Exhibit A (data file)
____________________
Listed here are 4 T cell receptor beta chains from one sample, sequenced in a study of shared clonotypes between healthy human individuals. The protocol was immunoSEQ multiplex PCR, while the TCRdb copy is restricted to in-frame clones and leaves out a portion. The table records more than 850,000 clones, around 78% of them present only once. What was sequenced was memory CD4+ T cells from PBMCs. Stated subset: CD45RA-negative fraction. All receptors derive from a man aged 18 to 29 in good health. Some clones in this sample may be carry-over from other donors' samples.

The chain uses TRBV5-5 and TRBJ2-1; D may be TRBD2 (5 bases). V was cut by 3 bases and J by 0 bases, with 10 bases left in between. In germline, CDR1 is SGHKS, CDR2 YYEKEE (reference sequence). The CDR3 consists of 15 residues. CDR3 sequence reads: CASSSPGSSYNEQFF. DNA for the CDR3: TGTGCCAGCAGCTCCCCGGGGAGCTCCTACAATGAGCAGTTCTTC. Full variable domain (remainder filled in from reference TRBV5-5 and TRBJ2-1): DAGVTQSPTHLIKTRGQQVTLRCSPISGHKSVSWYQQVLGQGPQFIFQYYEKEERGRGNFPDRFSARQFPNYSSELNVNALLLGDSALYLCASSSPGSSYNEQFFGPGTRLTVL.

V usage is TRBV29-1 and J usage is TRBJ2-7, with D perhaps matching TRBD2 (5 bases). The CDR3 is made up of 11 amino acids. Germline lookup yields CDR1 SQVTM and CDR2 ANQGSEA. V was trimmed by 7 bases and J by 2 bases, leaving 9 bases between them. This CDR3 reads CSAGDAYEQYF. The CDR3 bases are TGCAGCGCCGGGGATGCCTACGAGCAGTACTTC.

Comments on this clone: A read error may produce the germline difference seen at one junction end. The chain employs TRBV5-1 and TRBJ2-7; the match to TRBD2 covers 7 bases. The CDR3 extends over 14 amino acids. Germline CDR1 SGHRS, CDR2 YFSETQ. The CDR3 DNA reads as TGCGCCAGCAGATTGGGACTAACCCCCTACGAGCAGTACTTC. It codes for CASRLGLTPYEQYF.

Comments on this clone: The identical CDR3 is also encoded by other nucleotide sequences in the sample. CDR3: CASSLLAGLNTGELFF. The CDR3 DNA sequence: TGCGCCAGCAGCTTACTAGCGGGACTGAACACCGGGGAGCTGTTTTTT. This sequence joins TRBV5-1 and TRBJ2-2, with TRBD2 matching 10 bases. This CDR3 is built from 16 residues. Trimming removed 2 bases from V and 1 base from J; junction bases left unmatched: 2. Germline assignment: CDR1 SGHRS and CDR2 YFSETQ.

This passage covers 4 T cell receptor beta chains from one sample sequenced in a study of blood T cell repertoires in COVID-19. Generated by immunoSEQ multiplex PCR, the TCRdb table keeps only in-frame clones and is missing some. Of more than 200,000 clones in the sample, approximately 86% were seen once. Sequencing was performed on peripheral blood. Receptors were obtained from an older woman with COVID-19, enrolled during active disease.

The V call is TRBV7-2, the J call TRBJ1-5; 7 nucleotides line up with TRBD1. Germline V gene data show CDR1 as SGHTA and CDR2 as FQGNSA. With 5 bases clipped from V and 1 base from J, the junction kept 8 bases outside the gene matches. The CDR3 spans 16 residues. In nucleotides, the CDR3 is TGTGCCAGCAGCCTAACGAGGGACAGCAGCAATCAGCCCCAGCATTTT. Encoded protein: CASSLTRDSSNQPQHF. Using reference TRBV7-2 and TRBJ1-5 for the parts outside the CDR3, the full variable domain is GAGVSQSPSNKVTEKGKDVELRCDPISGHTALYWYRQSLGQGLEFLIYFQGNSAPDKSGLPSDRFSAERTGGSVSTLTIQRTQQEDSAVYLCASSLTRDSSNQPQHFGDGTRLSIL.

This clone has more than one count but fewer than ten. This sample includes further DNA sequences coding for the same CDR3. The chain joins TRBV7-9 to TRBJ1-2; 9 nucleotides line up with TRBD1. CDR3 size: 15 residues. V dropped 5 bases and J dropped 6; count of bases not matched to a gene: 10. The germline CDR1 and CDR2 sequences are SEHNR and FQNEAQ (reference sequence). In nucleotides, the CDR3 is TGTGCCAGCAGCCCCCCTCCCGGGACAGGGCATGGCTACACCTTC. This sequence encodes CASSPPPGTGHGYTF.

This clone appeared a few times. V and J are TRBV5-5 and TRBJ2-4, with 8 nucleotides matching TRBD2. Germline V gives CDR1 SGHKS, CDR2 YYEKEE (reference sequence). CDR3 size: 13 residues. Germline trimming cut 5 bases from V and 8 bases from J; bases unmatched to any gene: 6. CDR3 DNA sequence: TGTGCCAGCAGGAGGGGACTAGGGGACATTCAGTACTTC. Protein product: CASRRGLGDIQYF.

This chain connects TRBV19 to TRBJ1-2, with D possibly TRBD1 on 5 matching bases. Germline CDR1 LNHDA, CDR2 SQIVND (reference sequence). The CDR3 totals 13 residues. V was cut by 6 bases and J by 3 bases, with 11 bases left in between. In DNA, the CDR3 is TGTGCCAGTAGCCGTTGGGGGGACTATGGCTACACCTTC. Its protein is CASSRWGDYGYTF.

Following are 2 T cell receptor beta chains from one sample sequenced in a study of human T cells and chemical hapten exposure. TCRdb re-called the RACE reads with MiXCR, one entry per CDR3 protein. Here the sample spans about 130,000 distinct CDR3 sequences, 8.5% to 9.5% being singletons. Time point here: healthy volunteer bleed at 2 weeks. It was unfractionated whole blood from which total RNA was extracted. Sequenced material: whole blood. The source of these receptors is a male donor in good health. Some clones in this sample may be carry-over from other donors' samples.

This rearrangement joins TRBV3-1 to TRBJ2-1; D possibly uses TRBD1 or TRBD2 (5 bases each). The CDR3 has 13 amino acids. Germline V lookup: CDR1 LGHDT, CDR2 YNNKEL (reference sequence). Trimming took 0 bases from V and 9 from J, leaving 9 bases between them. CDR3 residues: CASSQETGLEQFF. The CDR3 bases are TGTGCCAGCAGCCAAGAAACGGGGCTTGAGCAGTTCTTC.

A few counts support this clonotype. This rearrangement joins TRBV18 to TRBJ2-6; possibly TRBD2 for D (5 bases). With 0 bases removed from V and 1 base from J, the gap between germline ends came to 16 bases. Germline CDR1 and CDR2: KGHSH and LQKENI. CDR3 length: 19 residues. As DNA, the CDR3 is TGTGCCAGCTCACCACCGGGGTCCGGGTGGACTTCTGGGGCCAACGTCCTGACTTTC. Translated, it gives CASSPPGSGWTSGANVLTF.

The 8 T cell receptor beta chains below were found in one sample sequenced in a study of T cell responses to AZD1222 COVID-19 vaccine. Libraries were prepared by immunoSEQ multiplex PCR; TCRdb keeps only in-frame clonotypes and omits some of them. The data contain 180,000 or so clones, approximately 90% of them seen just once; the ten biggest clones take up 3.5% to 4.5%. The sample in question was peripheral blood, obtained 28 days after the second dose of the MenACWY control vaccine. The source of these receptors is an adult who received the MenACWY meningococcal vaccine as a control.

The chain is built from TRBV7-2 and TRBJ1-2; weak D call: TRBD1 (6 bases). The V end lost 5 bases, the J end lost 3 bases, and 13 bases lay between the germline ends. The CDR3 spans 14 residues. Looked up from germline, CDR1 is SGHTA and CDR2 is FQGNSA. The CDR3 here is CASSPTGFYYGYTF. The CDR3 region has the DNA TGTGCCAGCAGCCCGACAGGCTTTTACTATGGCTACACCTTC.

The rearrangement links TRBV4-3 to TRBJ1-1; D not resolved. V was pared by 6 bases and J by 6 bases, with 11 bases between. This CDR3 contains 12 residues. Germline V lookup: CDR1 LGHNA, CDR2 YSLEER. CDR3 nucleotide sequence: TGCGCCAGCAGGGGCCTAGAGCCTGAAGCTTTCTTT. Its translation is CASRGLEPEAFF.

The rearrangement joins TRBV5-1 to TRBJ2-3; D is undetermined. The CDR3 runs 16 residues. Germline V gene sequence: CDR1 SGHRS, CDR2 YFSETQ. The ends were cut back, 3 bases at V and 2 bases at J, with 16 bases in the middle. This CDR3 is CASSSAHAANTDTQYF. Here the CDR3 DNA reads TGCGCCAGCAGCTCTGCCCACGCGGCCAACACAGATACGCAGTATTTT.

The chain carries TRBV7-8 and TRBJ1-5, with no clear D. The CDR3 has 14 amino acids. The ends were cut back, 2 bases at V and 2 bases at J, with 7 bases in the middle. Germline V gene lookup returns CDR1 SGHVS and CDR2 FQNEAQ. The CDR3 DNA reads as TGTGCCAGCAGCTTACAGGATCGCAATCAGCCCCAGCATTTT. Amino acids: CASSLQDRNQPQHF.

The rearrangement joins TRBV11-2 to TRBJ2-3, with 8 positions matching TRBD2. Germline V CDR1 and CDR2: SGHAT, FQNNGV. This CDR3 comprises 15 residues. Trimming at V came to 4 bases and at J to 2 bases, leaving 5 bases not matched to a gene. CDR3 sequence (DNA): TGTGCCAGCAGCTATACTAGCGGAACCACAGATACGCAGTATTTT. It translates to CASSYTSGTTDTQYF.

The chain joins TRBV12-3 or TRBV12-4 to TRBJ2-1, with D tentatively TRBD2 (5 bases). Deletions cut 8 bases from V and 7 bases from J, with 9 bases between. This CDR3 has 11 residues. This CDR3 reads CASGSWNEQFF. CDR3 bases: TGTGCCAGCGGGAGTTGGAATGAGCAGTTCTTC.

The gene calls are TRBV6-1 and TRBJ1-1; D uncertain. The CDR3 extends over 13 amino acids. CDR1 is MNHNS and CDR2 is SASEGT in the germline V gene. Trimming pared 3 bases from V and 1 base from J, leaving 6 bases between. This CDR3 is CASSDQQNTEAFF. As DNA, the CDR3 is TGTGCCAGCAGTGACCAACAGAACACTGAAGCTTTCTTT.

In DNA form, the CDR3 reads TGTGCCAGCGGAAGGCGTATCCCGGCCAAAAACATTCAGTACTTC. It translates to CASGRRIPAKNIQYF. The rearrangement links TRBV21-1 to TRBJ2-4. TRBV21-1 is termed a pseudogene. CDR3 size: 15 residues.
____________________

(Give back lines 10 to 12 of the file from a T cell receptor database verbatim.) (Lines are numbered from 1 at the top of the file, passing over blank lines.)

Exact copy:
This chain connects TRBV19 to TRBJ1-2, with D possibly TRBD1 on 5 matching bases. Germline CDR1 LNHDA, CDR2 SQIVND (reference sequence). The CDR3 totals 13 residues. V was cut by 6 bases and J by 3 bases, with 11 bases left in between. In DNA, the CDR3 is TGTGCCAGTAGCCGTTGGGGGGACTATGGCTACACCTTC. Its protein is CASSRWGDYGYTF.

Following are 2 T cell receptor beta chains from one sample sequenced in a study of human T cells and chemical hapten exposure. TCRdb re-called the RACE reads with MiXCR, one entry per CDR3 protein. Here the sample spans about 130,000 distinct CDR3 sequences, 8.5% to 9.5% being singletons. Time point here: healthy volunteer bleed at 2 weeks. It was unfractionated whole blood from which total RNA was extracted. Sequenced material: whole blood. The source of these receptors is a male donor in good health. Some clones in this sample may be carry-over from other donors' samples.

This rearrangement joins TRBV3-1 to TRBJ2-1; D possibly uses TRBD1 or TRBD2 (5 bases each). The CDR3 has 13 amino acids. Germline V lookup: CDR1 LGHDT, CDR2 YNNKEL (reference sequence). Trimming took 0 bases from V and 9 from J, leaving 9 bases between them. CDR3 residues: CASSQETGLEQFF. The CDR3 bases are TGTGCCAGCAGCCAAGAAACGGGGCTTGAGCAGTTCTTC.